September 17, 2019

China’s Export Growth Slows Amid Concern of Slowdown

HONG KONG — Chinese exports showed only modest growth in May, rising just 1 percent, officials said Saturday, an increase that was much lower than analysts’ expectations.

The 1 percent increase compared with a 14.7 percent rise in April, when the export figures were believed to have been artificially inflated. Before Saturday’s figure came out, analysts had been expecting Chinese exports to rise at least 7 percent in May.

The slowing of export growth comes as concern is rising about the slowing Chinese economy and tightening liquidity. The European Union, China’s biggest trading partner, remains mired in a stubborn economic downturn, while in the United States, China’s next-largest export market, the Federal Reserve has recently been sending signals it may start curtailing its stimulative monetary policies.

China’s May trade figures showed it had a trade surplus of $20.4 billion for the month, up from $19.3 billion, as imports declined 0.3 percent, the Customs Administration said. The drop in imports – however slight – was a possible sign of the weakness of the domestic economy.

The trade figures come as Chinese stocks last week saw their first weekly decline in six weeks amid signs of tightening liquidity within China. A clearer picture of the Chinese economy is expected to come Sunday, when the government releases data on retail sales, industrial output and inflation.

Economists had expected this month’s figures to show a slowdown as the government has begun a campaign to prevent companies from overstating their exports. Many businesses are believed to have done so in March and April as a way to bypass currency controls and bring more money into the country, so as to speculate on further appreciation of China’s renminbi.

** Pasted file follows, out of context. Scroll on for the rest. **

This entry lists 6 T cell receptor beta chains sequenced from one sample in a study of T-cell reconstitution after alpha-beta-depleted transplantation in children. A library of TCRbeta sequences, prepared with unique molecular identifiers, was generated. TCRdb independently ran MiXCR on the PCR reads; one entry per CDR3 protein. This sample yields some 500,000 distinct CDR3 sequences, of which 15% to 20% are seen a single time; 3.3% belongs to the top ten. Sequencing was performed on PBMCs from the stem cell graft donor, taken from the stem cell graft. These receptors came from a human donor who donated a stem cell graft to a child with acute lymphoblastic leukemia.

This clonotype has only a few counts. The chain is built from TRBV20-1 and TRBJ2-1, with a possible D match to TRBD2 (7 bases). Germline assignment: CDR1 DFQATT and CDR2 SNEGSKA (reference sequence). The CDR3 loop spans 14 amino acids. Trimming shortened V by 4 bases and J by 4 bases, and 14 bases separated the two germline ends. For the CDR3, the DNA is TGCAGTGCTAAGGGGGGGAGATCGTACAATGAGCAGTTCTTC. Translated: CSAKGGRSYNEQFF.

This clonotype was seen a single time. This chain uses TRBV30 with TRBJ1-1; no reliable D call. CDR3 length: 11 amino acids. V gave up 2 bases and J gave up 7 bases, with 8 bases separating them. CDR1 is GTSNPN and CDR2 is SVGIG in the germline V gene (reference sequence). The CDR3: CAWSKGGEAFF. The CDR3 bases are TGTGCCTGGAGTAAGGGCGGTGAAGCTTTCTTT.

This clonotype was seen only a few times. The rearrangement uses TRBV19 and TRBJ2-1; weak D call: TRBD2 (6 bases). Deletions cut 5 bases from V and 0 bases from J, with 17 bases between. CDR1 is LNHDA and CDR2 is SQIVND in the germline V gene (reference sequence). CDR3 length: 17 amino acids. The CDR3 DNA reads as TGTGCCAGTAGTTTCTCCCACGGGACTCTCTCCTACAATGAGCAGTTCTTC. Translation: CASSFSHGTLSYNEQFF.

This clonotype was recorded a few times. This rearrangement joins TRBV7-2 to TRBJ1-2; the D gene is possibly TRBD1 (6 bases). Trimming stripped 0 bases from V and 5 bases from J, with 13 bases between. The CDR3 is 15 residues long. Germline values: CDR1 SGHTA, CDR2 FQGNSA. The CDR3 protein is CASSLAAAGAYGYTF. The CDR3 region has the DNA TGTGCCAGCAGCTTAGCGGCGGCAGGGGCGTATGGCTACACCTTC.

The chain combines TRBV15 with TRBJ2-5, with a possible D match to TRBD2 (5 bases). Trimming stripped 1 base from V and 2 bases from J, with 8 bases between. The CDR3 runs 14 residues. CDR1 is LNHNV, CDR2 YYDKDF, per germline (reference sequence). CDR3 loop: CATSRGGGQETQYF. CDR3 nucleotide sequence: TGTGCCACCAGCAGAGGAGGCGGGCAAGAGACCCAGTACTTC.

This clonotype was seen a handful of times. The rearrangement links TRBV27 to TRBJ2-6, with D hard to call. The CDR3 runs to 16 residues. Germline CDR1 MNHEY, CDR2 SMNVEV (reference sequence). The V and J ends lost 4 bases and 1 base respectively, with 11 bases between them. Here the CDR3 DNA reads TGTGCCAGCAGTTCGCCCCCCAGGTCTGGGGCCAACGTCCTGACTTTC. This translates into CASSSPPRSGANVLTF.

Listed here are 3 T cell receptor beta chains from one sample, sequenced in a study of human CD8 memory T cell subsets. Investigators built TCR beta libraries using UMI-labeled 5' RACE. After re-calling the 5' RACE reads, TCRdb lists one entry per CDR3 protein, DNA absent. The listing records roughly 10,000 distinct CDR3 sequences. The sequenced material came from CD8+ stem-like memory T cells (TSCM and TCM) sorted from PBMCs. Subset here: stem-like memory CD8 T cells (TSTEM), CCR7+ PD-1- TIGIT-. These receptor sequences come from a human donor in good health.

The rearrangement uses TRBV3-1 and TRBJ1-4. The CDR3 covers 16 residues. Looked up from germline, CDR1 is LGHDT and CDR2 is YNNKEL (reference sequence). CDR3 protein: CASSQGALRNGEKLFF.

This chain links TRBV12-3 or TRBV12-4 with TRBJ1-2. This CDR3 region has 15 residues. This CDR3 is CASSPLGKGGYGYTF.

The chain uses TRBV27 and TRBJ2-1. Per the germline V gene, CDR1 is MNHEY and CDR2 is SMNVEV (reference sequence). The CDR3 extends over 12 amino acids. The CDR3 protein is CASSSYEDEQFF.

The main evidence for such strategies lay in official statistics showing soaring exports to Hong Kong and to bonded export zones on the mainland itself, even as re-exports to the rest of the world from these places remained weak.

Louis Kuijs, an economist in the Hong Kong office of the Royal Bank of Scotland, had estimated in May that more than half of the officially reported growth of 14.7 percent in April from a year earlier was actually the result of companies’ manipulating their statistics so as to place bets on the Chinese currency. The true rate of export growth in April, eliminating the effects of these strategies, was more like 5.7 percent.

The dramatic slowdown in export growth in May “in part reflects the impact of a clamp down by the government on firms dressing up financial inflows as exports,” Mr. Kuijs said in an e-mail on Saturday.

Chinese customs data compiled by CEIC Data in Hong Kong showed that the mainland’s exports to Hong Kong were only up 7.7 percent in May from a year earlier. In April, they had been up 57.2 percent from the same month last year, and in March they had been up 92.9 percent.

Changing expectations about China’s currency – fewer business people now expect further appreciation – may have also reduced the incentive for companies to overstate exports, Mr. Kuijs said.

Article source: